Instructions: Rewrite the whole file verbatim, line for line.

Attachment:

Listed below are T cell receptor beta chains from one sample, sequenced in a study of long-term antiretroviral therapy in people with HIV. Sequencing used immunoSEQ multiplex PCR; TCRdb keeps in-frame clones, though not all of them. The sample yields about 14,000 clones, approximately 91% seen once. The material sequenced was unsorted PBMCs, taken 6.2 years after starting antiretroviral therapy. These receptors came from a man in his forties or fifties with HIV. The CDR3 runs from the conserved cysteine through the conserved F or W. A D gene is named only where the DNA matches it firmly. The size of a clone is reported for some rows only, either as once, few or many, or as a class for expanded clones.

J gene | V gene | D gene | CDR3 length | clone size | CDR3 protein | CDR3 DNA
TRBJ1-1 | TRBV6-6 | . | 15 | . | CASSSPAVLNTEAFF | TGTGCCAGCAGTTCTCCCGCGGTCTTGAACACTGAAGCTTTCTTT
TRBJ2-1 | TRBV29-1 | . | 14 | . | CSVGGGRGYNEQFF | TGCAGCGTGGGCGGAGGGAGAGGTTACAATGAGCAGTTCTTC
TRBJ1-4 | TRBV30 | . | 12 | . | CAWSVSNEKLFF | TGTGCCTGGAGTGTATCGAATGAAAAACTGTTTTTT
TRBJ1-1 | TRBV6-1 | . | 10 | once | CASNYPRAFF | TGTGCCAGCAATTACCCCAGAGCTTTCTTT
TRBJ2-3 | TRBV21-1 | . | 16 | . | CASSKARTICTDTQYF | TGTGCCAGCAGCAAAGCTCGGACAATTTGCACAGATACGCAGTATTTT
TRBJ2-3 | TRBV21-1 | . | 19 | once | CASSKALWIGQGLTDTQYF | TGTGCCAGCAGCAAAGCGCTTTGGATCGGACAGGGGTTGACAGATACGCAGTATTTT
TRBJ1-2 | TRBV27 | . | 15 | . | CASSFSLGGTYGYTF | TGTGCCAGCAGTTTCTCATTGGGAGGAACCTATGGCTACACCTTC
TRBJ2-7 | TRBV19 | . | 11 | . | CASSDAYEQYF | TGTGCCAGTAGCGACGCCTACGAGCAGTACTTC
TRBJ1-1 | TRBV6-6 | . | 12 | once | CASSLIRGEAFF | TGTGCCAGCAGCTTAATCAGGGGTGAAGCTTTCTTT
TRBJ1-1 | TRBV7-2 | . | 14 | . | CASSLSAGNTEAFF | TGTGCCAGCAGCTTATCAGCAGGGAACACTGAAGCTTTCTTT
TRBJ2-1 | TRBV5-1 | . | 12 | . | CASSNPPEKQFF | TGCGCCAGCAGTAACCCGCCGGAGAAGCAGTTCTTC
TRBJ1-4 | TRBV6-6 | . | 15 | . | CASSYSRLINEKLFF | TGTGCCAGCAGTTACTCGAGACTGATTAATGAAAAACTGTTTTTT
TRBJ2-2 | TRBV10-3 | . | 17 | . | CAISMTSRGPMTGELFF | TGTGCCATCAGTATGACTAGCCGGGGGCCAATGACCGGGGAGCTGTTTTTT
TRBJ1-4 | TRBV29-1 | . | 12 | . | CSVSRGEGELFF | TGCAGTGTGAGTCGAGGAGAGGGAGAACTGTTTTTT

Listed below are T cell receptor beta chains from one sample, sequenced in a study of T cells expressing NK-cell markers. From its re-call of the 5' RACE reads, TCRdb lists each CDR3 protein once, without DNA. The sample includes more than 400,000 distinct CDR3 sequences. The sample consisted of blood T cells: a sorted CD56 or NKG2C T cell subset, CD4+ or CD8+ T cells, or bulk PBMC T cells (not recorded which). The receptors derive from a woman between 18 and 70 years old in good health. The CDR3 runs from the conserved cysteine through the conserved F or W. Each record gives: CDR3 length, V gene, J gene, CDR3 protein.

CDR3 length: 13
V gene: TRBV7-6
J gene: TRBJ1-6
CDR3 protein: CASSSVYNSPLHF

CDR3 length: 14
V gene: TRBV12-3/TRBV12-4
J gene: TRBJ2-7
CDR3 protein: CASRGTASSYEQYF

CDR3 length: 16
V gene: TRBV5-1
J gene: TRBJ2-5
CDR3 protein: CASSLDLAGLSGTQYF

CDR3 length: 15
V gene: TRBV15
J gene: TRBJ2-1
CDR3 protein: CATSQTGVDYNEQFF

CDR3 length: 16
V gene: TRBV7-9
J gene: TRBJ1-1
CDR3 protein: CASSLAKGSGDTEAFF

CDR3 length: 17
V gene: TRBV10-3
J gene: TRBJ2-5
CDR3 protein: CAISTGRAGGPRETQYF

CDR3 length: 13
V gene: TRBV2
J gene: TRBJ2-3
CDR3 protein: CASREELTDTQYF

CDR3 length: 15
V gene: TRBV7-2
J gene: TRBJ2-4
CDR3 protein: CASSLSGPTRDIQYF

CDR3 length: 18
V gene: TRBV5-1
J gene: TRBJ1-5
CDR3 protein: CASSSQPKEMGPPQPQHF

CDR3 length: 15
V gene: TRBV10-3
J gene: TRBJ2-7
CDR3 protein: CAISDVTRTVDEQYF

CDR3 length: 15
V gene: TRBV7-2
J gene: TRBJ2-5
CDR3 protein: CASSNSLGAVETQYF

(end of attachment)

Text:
Listed below are T cell receptor beta chains from one sample, sequenced in a study of long-term antiretroviral therapy in people with HIV. Sequencing used immunoSEQ multiplex PCR; TCRdb keeps in-frame clones, though not all of them. The sample yields about 14,000 clones, approximately 91% seen once. The material sequenced was unsorted PBMCs, taken 6.2 years after starting antiretroviral therapy. These receptors came from a man in his forties or fifties with HIV. The CDR3 runs from the conserved cysteine through the conserved F or W. A D gene is named only where the DNA matches it firmly. The size of a clone is reported for some rows only, either as once, few or many, or as a class for expanded clones.

J gene | V gene | D gene | CDR3 length | clone size | CDR3 protein | CDR3 DNA
TRBJ1-1 | TRBV6-6 | . | 15 | . | CASSSPAVLNTEAFF | TGTGCCAGCAGTTCTCCCGCGGTCTTGAACACTGAAGCTTTCTTT
TRBJ2-1 | TRBV29-1 | . | 14 | . | CSVGGGRGYNEQFF | TGCAGCGTGGGCGGAGGGAGAGGTTACAATGAGCAGTTCTTC
TRBJ1-4 | TRBV30 | . | 12 | . | CAWSVSNEKLFF | TGTGCCTGGAGTGTATCGAATGAAAAACTGTTTTTT
TRBJ1-1 | TRBV6-1 | . | 10 | once | CASNYPRAFF | TGTGCCAGCAATTACCCCAGAGCTTTCTTT
TRBJ2-3 | TRBV21-1 | . | 16 | . | CASSKARTICTDTQYF | TGTGCCAGCAGCAAAGCTCGGACAATTTGCACAGATACGCAGTATTTT
TRBJ2-3 | TRBV21-1 | . | 19 | once | CASSKALWIGQGLTDTQYF | TGTGCCAGCAGCAAAGCGCTTTGGATCGGACAGGGGTTGACAGATACGCAGTATTTT
TRBJ1-2 | TRBV27 | . | 15 | . | CASSFSLGGTYGYTF | TGTGCCAGCAGTTTCTCATTGGGAGGAACCTATGGCTACACCTTC
TRBJ2-7 | TRBV19 | . | 11 | . | CASSDAYEQYF | TGTGCCAGTAGCGACGCCTACGAGCAGTACTTC
TRBJ1-1 | TRBV6-6 | . | 12 | once | CASSLIRGEAFF | TGTGCCAGCAGCTTAATCAGGGGTGAAGCTTTCTTT
TRBJ1-1 | TRBV7-2 | . | 14 | . | CASSLSAGNTEAFF | TGTGCCAGCAGCTTATCAGCAGGGAACACTGAAGCTTTCTTT
TRBJ2-1 | TRBV5-1 | . | 12 | . | CASSNPPEKQFF | TGCGCCAGCAGTAACCCGCCGGAGAAGCAGTTCTTC
TRBJ1-4 | TRBV6-6 | . | 15 | . | CASSYSRLINEKLFF | TGTGCCAGCAGTTACTCGAGACTGATTAATGAAAAACTGTTTTTT
TRBJ2-2 | TRBV10-3 | . | 17 | . | CAISMTSRGPMTGELFF | TGTGCCATCAGTATGACTAGCCGGGGGCCAATGACCGGGGAGCTGTTTTTT
TRBJ1-4 | TRBV29-1 | . | 12 | . | CSVSRGEGELFF | TGCAGTGTGAGTCGAGGAGAGGGAGAACTGTTTTTT

Listed below are T cell receptor beta chains from one sample, sequenced in a study of T cells expressing NK-cell markers. From its re-call of the 5' RACE reads, TCRdb lists each CDR3 protein once, without DNA. The sample includes more than 400,000 distinct CDR3 sequences. The sample consisted of blood T cells: a sorted CD56 or NKG2C T cell subset, CD4+ or CD8+ T cells, or bulk PBMC T cells (not recorded which). The receptors derive from a woman between 18 and 70 years old in good health. The CDR3 runs from the conserved cysteine through the conserved F or W. Each record gives: CDR3 length, V gene, J gene, CDR3 protein.

CDR3 length: 13
V gene: TRBV7-6
J gene: TRBJ1-6
CDR3 protein: CASSSVYNSPLHF

CDR3 length: 14
V gene: TRBV12-3/TRBV12-4
J gene: TRBJ2-7
CDR3 protein: CASRGTASSYEQYF

CDR3 length: 16
V gene: TRBV5-1
J gene: TRBJ2-5
CDR3 protein: CASSLDLAGLSGTQYF

CDR3 length: 15
V gene: TRBV15
J gene: TRBJ2-1
CDR3 protein: CATSQTGVDYNEQFF

CDR3 length: 16
V gene: TRBV7-9
J gene: TRBJ1-1
CDR3 protein: CASSLAKGSGDTEAFF

CDR3 length: 17
V gene: TRBV10-3
J gene: TRBJ2-5
CDR3 protein: CAISTGRAGGPRETQYF

CDR3 length: 13
V gene: TRBV2
J gene: TRBJ2-3
CDR3 protein: CASREELTDTQYF

CDR3 length: 15
V gene: TRBV7-2
J gene: TRBJ2-4
CDR3 protein: CASSLSGPTRDIQYF

CDR3 length: 18
V gene: TRBV5-1
J gene: TRBJ1-5
CDR3 protein: CASSSQPKEMGPPQPQHF

CDR3 length: 15
V gene: TRBV10-3
J gene: TRBJ2-7
CDR3 protein: CAISDVTRTVDEQYF

CDR3 length: 15
V gene: TRBV7-2
J gene: TRBJ2-5
CDR3 protein: CASSNSLGAVETQYF